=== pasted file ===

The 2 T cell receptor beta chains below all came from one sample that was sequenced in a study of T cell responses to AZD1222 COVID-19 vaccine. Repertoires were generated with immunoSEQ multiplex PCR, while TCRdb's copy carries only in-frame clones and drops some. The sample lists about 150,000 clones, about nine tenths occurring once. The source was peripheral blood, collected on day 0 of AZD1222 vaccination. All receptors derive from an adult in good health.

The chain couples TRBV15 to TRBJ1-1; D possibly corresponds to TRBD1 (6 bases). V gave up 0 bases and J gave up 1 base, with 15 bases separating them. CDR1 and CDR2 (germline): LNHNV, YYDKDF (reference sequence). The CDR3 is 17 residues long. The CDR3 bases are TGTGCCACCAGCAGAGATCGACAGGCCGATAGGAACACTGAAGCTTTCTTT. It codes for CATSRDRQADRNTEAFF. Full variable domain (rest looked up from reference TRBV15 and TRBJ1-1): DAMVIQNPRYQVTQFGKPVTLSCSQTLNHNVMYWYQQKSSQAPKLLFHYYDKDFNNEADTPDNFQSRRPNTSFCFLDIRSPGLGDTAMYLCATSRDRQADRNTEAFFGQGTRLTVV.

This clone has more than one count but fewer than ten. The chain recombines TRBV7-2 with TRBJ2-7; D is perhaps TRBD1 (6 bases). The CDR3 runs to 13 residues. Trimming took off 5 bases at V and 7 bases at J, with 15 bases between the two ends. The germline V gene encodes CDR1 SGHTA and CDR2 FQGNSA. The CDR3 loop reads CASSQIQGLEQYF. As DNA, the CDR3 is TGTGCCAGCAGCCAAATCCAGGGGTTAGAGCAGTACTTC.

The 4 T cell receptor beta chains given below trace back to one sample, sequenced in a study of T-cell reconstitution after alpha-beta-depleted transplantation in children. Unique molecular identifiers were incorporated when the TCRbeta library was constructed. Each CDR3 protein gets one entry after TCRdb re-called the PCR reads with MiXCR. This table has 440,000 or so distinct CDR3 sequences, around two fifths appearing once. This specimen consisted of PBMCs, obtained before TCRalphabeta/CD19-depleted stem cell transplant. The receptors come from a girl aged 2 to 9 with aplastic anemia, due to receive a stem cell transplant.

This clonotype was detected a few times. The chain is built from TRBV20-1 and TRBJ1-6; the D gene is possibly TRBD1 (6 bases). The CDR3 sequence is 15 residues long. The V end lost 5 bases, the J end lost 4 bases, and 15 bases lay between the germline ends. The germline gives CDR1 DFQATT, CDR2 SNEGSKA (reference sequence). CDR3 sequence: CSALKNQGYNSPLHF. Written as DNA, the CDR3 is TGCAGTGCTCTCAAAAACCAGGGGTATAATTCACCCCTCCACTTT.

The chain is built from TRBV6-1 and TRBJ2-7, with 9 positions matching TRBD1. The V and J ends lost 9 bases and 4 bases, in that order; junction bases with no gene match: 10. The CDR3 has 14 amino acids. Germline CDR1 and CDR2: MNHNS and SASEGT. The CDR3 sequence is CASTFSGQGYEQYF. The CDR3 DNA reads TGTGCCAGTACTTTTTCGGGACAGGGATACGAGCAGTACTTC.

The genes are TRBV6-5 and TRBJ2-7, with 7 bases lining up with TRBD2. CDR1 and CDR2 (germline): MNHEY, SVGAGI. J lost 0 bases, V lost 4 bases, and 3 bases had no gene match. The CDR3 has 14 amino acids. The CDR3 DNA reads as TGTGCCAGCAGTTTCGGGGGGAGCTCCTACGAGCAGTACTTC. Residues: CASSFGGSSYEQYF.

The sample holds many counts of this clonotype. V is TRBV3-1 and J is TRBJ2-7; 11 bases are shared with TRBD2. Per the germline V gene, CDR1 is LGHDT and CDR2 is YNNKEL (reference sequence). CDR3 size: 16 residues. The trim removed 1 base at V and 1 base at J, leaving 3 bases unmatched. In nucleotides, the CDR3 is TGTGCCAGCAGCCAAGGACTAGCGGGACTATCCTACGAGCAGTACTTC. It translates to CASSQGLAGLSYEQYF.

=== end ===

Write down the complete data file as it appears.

The 2 T cell receptor beta chains below all came from one sample that was sequenced in a study of T cell responses to AZD1222 COVID-19 vaccine. Repertoires were generated with immunoSEQ multiplex PCR, while TCRdb's copy carries only in-frame clones and drops some. The sample lists about 150,000 clones, about nine tenths occurring once. The source was peripheral blood, collected on day 0 of AZD1222 vaccination. All receptors derive from an adult in good health.

The chain couples TRBV15 to TRBJ1-1; D possibly corresponds to TRBD1 (6 bases). V gave up 0 bases and J gave up 1 base, with 15 bases separating them. CDR1 and CDR2 (germline): LNHNV, YYDKDF (reference sequence). The CDR3 is 17 residues long. The CDR3 bases are TGTGCCACCAGCAGAGATCGACAGGCCGATAGGAACACTGAAGCTTTCTTT. It codes for CATSRDRQADRNTEAFF. Full variable domain (rest looked up from reference TRBV15 and TRBJ1-1): DAMVIQNPRYQVTQFGKPVTLSCSQTLNHNVMYWYQQKSSQAPKLLFHYYDKDFNNEADTPDNFQSRRPNTSFCFLDIRSPGLGDTAMYLCATSRDRQADRNTEAFFGQGTRLTVV.

This clone has more than one count but fewer than ten. The chain recombines TRBV7-2 with TRBJ2-7; D is perhaps TRBD1 (6 bases). The CDR3 runs to 13 residues. Trimming took off 5 bases at V and 7 bases at J, with 15 bases between the two ends. The germline V gene encodes CDR1 SGHTA and CDR2 FQGNSA. The CDR3 loop reads CASSQIQGLEQYF. As DNA, the CDR3 is TGTGCCAGCAGCCAAATCCAGGGGTTAGAGCAGTACTTC.

The 4 T cell receptor beta chains given below trace back to one sample, sequenced in a study of T-cell reconstitution after alpha-beta-depleted transplantation in children. Unique molecular identifiers were incorporated when the TCRbeta library was constructed. Each CDR3 protein gets one entry after TCRdb re-called the PCR reads with MiXCR. This table has 440,000 or so distinct CDR3 sequences, around two fifths appearing once. This specimen consisted of PBMCs, obtained before TCRalphabeta/CD19-depleted stem cell transplant. The receptors come from a girl aged 2 to 9 with aplastic anemia, due to receive a stem cell transplant.

This clonotype was detected a few times. The chain is built from TRBV20-1 and TRBJ1-6; the D gene is possibly TRBD1 (6 bases). The CDR3 sequence is 15 residues long. The V end lost 5 bases, the J end lost 4 bases, and 15 bases lay between the germline ends. The germline gives CDR1 DFQATT, CDR2 SNEGSKA (reference sequence). CDR3 sequence: CSALKNQGYNSPLHF. Written as DNA, the CDR3 is TGCAGTGCTCTCAAAAACCAGGGGTATAATTCACCCCTCCACTTT.

The chain is built from TRBV6-1 and TRBJ2-7, with 9 positions matching TRBD1. The V and J ends lost 9 bases and 4 bases, in that order; junction bases with no gene match: 10. The CDR3 has 14 amino acids. Germline CDR1 and CDR2: MNHNS and SASEGT. The CDR3 sequence is CASTFSGQGYEQYF. The CDR3 DNA reads TGTGCCAGTACTTTTTCGGGACAGGGATACGAGCAGTACTTC.

The genes are TRBV6-5 and TRBJ2-7, with 7 bases lining up with TRBD2. CDR1 and CDR2 (germline): MNHEY, SVGAGI. J lost 0 bases, V lost 4 bases, and 3 bases had no gene match. The CDR3 has 14 amino acids. The CDR3 DNA reads as TGTGCCAGCAGTTTCGGGGGGAGCTCCTACGAGCAGTACTTC. Residues: CASSFGGSSYEQYF.

The sample holds many counts of this clonotype. V is TRBV3-1 and J is TRBJ2-7; 11 bases are shared with TRBD2. Per the germline V gene, CDR1 is LGHDT and CDR2 is YNNKEL (reference sequence). CDR3 size: 16 residues. The trim removed 1 base at V and 1 base at J, leaving 3 bases unmatched. In nucleotides, the CDR3 is TGTGCCAGCAGCCAAGGACTAGCGGGACTATCCTACGAGCAGTACTTC. It translates to CASSQGLAGLSYEQYF.